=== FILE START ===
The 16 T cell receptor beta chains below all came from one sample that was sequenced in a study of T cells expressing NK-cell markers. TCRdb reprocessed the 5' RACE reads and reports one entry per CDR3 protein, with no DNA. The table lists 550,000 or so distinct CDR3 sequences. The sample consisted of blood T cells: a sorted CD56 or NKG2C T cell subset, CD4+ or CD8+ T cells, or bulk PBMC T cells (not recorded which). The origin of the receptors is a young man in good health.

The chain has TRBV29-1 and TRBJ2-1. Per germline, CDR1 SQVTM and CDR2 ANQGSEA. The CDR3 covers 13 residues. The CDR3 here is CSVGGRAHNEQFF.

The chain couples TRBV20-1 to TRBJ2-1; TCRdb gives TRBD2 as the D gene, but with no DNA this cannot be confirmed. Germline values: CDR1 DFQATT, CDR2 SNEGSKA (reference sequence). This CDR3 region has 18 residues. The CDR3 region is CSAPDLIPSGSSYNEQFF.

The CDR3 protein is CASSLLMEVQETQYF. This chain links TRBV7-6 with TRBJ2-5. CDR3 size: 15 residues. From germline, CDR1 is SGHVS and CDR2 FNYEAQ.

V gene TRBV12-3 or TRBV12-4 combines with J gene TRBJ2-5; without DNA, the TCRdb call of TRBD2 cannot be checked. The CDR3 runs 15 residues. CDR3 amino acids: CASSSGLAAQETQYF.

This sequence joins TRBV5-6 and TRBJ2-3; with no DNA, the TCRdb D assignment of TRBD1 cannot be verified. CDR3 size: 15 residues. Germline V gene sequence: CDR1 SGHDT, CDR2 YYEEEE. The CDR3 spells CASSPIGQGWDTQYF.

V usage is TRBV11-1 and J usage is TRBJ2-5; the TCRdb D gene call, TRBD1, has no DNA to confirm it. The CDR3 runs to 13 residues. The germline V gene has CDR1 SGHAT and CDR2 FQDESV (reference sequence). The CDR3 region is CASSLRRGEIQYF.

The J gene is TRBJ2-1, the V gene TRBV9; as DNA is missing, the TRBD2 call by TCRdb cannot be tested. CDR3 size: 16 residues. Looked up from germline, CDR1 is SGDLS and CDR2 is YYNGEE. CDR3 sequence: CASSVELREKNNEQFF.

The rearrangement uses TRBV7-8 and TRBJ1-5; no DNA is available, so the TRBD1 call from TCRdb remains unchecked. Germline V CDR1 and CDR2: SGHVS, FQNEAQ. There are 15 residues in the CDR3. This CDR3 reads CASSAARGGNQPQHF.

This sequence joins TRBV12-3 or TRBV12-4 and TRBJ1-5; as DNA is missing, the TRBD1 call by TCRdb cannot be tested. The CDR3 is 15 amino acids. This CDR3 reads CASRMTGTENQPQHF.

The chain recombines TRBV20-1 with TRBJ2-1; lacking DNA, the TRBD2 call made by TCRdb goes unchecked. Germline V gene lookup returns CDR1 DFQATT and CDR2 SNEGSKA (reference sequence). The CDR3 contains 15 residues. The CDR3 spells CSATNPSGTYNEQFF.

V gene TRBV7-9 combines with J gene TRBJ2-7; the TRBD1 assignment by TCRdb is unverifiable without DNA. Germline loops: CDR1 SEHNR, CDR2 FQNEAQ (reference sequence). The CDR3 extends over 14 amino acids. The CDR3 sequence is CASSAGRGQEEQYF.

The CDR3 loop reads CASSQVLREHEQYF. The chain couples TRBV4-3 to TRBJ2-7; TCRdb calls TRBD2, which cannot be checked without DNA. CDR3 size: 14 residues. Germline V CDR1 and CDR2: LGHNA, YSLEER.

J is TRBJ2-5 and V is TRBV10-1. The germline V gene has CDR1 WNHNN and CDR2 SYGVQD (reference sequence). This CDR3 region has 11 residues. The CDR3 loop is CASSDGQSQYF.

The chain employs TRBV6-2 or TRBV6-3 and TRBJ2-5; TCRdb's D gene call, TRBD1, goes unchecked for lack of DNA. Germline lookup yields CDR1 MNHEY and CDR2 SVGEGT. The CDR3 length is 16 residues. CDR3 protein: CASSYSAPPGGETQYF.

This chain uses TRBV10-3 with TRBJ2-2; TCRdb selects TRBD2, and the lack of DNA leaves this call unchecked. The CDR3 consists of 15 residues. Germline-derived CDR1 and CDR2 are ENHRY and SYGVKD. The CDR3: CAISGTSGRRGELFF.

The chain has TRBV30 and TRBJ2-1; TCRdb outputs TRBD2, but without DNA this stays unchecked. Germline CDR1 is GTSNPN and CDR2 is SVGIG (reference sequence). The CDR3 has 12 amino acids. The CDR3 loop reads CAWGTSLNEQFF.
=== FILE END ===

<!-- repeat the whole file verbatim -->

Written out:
The 16 T cell receptor beta chains below all came from one sample that was sequenced in a study of T cells expressing NK-cell markers. TCRdb reprocessed the 5' RACE reads and reports one entry per CDR3 protein, with no DNA. The table lists 550,000 or so distinct CDR3 sequences. The sample consisted of blood T cells: a sorted CD56 or NKG2C T cell subset, CD4+ or CD8+ T cells, or bulk PBMC T cells (not recorded which). The origin of the receptors is a young man in good health.

The chain has TRBV29-1 and TRBJ2-1. Per germline, CDR1 SQVTM and CDR2 ANQGSEA. The CDR3 covers 13 residues. The CDR3 here is CSVGGRAHNEQFF.

The chain couples TRBV20-1 to TRBJ2-1; TCRdb gives TRBD2 as the D gene, but with no DNA this cannot be confirmed. Germline values: CDR1 DFQATT, CDR2 SNEGSKA (reference sequence). This CDR3 region has 18 residues. The CDR3 region is CSAPDLIPSGSSYNEQFF.

The CDR3 protein is CASSLLMEVQETQYF. This chain links TRBV7-6 with TRBJ2-5. CDR3 size: 15 residues. From germline, CDR1 is SGHVS and CDR2 FNYEAQ.

V gene TRBV12-3 or TRBV12-4 combines with J gene TRBJ2-5; without DNA, the TCRdb call of TRBD2 cannot be checked. The CDR3 runs 15 residues. CDR3 amino acids: CASSSGLAAQETQYF.

This sequence joins TRBV5-6 and TRBJ2-3; with no DNA, the TCRdb D assignment of TRBD1 cannot be verified. CDR3 size: 15 residues. Germline V gene sequence: CDR1 SGHDT, CDR2 YYEEEE. The CDR3 spells CASSPIGQGWDTQYF.

V usage is TRBV11-1 and J usage is TRBJ2-5; the TCRdb D gene call, TRBD1, has no DNA to confirm it. The CDR3 runs to 13 residues. The germline V gene has CDR1 SGHAT and CDR2 FQDESV (reference sequence). The CDR3 region is CASSLRRGEIQYF.

The J gene is TRBJ2-1, the V gene TRBV9; as DNA is missing, the TRBD2 call by TCRdb cannot be tested. CDR3 size: 16 residues. Looked up from germline, CDR1 is SGDLS and CDR2 is YYNGEE. CDR3 sequence: CASSVELREKNNEQFF.

The rearrangement uses TRBV7-8 and TRBJ1-5; no DNA is available, so the TRBD1 call from TCRdb remains unchecked. Germline V CDR1 and CDR2: SGHVS, FQNEAQ. There are 15 residues in the CDR3. This CDR3 reads CASSAARGGNQPQHF.

This sequence joins TRBV12-3 or TRBV12-4 and TRBJ1-5; as DNA is missing, the TRBD1 call by TCRdb cannot be tested. The CDR3 is 15 amino acids. This CDR3 reads CASRMTGTENQPQHF.

The chain recombines TRBV20-1 with TRBJ2-1; lacking DNA, the TRBD2 call made by TCRdb goes unchecked. Germline V gene lookup returns CDR1 DFQATT and CDR2 SNEGSKA (reference sequence). The CDR3 contains 15 residues. The CDR3 spells CSATNPSGTYNEQFF.

V gene TRBV7-9 combines with J gene TRBJ2-7; the TRBD1 assignment by TCRdb is unverifiable without DNA. Germline loops: CDR1 SEHNR, CDR2 FQNEAQ (reference sequence). The CDR3 extends over 14 amino acids. The CDR3 sequence is CASSAGRGQEEQYF.

The CDR3 loop reads CASSQVLREHEQYF. The chain couples TRBV4-3 to TRBJ2-7; TCRdb calls TRBD2, which cannot be checked without DNA. CDR3 size: 14 residues. Germline V CDR1 and CDR2: LGHNA, YSLEER.

J is TRBJ2-5 and V is TRBV10-1. The germline V gene has CDR1 WNHNN and CDR2 SYGVQD (reference sequence). This CDR3 region has 11 residues. The CDR3 loop is CASSDGQSQYF.

The chain employs TRBV6-2 or TRBV6-3 and TRBJ2-5; TCRdb's D gene call, TRBD1, goes unchecked for lack of DNA. Germline lookup yields CDR1 MNHEY and CDR2 SVGEGT. The CDR3 length is 16 residues. CDR3 protein: CASSYSAPPGGETQYF.

This chain uses TRBV10-3 with TRBJ2-2; TCRdb selects TRBD2, and the lack of DNA leaves this call unchecked. The CDR3 consists of 15 residues. Germline-derived CDR1 and CDR2 are ENHRY and SYGVKD. The CDR3: CAISGTSGRRGELFF.

The chain has TRBV30 and TRBJ2-1; TCRdb outputs TRBD2, but without DNA this stays unchecked. Germline CDR1 is GTSNPN and CDR2 is SVGIG (reference sequence). The CDR3 has 12 amino acids. The CDR3 loop reads CAWGTSLNEQFF.